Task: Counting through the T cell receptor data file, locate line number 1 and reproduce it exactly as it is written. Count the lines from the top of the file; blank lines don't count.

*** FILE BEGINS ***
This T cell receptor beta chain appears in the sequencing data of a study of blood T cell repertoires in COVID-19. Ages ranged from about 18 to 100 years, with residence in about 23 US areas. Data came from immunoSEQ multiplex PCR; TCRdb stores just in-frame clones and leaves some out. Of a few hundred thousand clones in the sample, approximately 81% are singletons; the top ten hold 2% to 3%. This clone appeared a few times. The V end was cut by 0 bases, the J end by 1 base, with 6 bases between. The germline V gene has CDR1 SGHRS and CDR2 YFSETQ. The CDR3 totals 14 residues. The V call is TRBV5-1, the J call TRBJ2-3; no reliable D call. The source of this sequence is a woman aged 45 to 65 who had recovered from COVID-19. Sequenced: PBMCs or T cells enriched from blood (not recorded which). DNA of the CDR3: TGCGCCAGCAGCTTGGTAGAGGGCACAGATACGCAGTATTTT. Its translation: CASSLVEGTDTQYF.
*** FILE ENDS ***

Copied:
This T cell receptor beta chain appears in the sequencing data of a study of blood T cell repertoires in COVID-19. Ages ranged from about 18 to 100 years, with residence in about 23 US areas. Data came from immunoSEQ multiplex PCR; TCRdb stores just in-frame clones and leaves some out. Of a few hundred thousand clones in the sample, approximately 81% are singletons; the top ten hold 2% to 3%. This clone appeared a few times. The V end was cut by 0 bases, the J end by 1 base, with 6 bases between. The germline V gene has CDR1 SGHRS and CDR2 YFSETQ. The CDR3 totals 14 residues. The V call is TRBV5-1, the J call TRBJ2-3; no reliable D call. The source of this sequence is a woman aged 45 to 65 who had recovered from COVID-19. Sequenced: PBMCs or T cells enriched from blood (not recorded which). DNA of the CDR3: TGCGCCAGCAGCTTGGTAGAGGGCACAGATACGCAGTATTTT. Its translation: CASSLVEGTDTQYF.